Monthly Archives: September 2016

A Revelation

handwritingI’ve been cleaning out my office, getting rid of old papers and transcribing some of the hundreds of handwritten pages I had stored away into my word processor. Writing has always been my catharsis, my therapy. And I’ve come to realize just how much as I go through the stack of pages and numerous journals.

Reading these pages have brought back memories, and I suppose I could also say, have wrung back memories as well. Sometimes it hurts to remember. Sometimes remembering brings back the pain, emotional and physical.

I have always known that I’d had RA for some time before I was officially diagnosed in 2004. I knew I’d been sick, tired, listless, and pain-ridden for several years before my current rheumatologist finally produced that Aha! moment, when I finally knew what I was up against. Prior to that moment of revelation,  I’d blamed it all on being a busy mom at home and a busy nurse at work.

But my assumption was that it had been only a couple of years. It couldn’t have gone on for more than that without a proper diagnosis, could it? Without my searching for and demanding an answer as to what ailed me.

Imagine my surprise when I found a letter I’d written to my husband who was out at sea in 1995. By the looks of it, I never mailed it. I probably meant to, but was so busy I forgot. Or maybe I changed my mind and decided not to burden him with my tale of woe. More than likely, I felt so much better after pouring out my angst onto the paper that I didn’t need to.

What I wrote astounded me in that apparently, I’d had RA back then. I had it and didn’t know it. And neither did my doctors because when I started the letter I was sitting in the internist’s waiting room, waiting to find out my lab results regarding my “inflammatory process.” Waiting to find out what was wrong with me. In it I write:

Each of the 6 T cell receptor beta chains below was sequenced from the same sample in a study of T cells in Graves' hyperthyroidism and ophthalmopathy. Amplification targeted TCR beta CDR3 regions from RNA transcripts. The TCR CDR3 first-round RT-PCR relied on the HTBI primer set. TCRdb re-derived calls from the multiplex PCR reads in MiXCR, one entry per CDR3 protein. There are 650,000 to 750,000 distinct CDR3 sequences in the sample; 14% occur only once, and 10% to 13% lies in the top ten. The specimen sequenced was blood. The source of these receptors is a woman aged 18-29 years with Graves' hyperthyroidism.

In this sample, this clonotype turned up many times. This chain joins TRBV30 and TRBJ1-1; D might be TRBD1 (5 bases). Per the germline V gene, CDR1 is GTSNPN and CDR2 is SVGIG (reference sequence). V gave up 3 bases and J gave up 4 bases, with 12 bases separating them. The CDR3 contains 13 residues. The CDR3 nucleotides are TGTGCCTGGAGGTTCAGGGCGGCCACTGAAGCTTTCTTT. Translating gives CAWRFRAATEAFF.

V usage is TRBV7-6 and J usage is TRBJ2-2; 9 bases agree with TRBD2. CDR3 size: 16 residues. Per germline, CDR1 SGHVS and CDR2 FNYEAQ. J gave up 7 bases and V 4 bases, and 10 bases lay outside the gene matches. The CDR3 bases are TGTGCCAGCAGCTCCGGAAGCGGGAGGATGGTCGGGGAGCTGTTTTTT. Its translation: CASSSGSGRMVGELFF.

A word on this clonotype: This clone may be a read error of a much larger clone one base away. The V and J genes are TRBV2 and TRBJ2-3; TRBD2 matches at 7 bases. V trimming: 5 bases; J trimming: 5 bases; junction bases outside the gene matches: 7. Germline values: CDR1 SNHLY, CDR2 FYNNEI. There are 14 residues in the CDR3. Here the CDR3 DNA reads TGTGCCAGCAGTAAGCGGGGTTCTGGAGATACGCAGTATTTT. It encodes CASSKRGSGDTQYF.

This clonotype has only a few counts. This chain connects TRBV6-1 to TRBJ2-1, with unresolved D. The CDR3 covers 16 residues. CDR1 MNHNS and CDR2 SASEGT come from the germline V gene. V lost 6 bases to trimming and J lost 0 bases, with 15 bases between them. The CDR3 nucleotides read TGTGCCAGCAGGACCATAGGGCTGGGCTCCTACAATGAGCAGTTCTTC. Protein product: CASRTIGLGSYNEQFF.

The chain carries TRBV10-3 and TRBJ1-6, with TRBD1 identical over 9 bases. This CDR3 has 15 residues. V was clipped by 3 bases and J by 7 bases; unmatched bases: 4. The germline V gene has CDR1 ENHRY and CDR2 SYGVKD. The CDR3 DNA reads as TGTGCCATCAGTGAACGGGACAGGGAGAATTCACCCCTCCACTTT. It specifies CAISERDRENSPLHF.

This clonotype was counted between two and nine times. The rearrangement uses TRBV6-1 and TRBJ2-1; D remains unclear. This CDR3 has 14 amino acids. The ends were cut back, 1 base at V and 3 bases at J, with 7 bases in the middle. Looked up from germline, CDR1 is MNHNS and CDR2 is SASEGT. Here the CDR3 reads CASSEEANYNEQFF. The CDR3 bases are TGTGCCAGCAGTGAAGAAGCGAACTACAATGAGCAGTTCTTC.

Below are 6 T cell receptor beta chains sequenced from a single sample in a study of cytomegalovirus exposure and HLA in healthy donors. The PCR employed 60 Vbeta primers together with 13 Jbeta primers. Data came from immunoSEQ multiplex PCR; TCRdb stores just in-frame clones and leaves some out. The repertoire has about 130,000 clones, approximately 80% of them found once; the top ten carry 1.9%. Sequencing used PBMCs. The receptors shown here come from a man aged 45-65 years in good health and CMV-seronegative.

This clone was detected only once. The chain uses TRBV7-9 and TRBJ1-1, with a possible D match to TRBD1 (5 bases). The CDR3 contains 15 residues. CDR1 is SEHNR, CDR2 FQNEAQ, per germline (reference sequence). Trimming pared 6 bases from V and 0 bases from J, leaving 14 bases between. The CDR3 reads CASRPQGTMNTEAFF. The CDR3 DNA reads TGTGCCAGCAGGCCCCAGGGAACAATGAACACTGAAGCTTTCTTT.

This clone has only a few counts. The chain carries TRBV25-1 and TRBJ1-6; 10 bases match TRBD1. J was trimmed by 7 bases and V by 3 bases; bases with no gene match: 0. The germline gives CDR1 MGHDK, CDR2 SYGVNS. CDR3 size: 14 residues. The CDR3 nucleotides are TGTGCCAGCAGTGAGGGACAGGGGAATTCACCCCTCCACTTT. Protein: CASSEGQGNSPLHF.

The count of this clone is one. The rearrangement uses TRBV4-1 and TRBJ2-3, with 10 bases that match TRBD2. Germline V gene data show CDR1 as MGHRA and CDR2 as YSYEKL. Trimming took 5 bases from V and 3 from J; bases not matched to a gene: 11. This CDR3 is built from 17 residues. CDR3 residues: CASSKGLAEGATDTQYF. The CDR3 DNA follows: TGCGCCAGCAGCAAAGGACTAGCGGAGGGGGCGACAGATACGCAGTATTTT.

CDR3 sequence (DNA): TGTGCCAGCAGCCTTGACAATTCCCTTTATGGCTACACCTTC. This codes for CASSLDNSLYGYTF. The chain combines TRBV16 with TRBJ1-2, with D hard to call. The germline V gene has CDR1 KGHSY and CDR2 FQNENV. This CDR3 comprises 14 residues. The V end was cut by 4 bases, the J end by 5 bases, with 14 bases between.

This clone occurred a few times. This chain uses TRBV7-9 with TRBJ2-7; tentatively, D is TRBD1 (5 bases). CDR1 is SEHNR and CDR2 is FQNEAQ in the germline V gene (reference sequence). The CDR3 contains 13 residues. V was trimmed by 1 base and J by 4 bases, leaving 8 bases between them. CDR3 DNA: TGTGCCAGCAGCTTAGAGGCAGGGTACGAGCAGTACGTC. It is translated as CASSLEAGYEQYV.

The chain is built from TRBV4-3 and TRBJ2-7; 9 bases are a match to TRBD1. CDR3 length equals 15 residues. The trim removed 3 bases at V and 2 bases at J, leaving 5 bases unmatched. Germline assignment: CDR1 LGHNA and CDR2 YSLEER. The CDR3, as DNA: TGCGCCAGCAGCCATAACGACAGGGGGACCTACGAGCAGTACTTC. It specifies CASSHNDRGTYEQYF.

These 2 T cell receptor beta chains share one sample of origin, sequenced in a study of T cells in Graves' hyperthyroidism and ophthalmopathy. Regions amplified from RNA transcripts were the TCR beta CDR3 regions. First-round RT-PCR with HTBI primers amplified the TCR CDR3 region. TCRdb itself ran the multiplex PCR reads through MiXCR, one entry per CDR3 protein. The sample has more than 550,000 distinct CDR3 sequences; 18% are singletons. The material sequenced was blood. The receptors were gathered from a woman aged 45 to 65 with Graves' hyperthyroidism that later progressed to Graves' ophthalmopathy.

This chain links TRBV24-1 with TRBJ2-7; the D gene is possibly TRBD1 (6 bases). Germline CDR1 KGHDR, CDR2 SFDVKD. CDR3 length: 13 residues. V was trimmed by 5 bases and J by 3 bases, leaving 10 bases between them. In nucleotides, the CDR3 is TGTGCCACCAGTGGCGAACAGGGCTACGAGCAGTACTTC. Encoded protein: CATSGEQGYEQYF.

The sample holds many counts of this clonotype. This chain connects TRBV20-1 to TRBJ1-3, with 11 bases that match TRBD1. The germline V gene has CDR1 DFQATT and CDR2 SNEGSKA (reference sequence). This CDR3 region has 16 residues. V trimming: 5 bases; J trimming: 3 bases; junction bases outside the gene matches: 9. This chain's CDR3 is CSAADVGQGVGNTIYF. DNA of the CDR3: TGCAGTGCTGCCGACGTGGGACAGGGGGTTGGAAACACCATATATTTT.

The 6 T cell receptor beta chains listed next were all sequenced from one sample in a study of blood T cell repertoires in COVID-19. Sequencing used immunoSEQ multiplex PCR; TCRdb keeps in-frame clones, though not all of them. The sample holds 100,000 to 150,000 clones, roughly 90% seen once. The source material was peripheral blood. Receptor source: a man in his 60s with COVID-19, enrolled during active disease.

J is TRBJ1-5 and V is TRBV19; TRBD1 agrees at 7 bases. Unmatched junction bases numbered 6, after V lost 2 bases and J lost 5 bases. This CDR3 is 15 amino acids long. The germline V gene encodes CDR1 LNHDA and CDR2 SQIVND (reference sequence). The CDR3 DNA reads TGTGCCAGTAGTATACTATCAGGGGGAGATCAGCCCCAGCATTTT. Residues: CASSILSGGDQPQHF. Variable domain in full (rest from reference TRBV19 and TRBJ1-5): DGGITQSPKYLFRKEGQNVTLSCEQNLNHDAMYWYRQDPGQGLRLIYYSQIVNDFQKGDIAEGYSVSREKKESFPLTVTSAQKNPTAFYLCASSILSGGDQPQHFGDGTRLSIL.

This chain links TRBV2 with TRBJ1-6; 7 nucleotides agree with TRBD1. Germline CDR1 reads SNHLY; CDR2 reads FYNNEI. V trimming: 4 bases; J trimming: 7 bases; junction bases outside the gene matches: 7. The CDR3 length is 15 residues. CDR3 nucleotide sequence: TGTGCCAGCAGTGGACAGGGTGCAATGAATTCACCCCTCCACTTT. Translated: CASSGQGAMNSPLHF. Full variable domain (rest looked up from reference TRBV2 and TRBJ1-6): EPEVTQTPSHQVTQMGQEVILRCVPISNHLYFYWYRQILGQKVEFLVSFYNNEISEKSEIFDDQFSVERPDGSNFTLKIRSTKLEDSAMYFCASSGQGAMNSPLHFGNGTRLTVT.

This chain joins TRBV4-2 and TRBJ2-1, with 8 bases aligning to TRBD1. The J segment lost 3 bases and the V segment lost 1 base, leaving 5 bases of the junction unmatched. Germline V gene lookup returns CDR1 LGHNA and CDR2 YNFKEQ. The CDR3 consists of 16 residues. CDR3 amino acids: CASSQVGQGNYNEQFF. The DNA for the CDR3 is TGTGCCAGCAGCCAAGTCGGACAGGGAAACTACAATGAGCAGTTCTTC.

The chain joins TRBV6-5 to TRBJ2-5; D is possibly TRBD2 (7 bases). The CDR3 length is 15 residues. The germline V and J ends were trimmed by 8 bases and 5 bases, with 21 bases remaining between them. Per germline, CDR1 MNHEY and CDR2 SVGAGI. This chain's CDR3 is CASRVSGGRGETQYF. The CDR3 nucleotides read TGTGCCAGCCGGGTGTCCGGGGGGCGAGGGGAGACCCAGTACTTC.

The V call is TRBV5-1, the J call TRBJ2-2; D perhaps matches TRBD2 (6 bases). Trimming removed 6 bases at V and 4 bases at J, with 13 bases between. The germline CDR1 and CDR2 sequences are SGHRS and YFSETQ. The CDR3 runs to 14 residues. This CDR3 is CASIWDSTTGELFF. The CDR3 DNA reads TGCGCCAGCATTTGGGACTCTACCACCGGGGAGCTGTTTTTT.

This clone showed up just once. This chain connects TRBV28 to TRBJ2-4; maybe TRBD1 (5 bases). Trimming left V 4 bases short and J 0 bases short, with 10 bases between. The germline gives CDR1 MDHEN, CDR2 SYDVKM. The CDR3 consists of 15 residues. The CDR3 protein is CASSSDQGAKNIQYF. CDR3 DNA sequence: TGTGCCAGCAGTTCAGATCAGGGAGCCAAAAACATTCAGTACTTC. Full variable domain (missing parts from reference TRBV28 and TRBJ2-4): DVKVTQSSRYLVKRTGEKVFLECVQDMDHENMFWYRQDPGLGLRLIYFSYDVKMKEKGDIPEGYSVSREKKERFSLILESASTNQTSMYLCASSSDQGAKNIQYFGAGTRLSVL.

I tried going off my Prednisone. I hate being on steroids but my hands became very painful so I went back on it. But my right hand is worse, My grip is weak because it hurts when I try to grip things like when wringing the mop. Yesterday, I met a new doctor at work and he shook my hand. To me, it seemed so hard, I saw stars and it hurt for hours. . . .  My hands getting worse is very depressing.

I go on to describe a nightmare I had about something drastic happening to my left hand. I will not subject you to the details. Suffice to say, it was so horrible that it yanked me terrified out of my sleep and I could not go back to sleep for the rest of that night.

It just goes to show how RA can affect our subconscious, as well as our body. And unless I come across other writings, that describe my symptoms so accurately, from before the summer of ’95, it would appear that I have had RA not for twelve or so years, but for at least twenty-one.

In my last post, I mentioned how my lab numbers are now normal, after a supposed twelve-year span. But with this new/old information, I’m wondering if perhaps, like my kids, RA has reached its maturity and has moved away.

One can only hope.

BTW, my left hand is just fine. So far.

hand

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Dancing In My Happy Place

When you arise in the morning think of what a precious privilege it is to be alive, to breathe, to think, to enjoy, to love — Marcus Aurelius

I shall celebrate.

For the moment.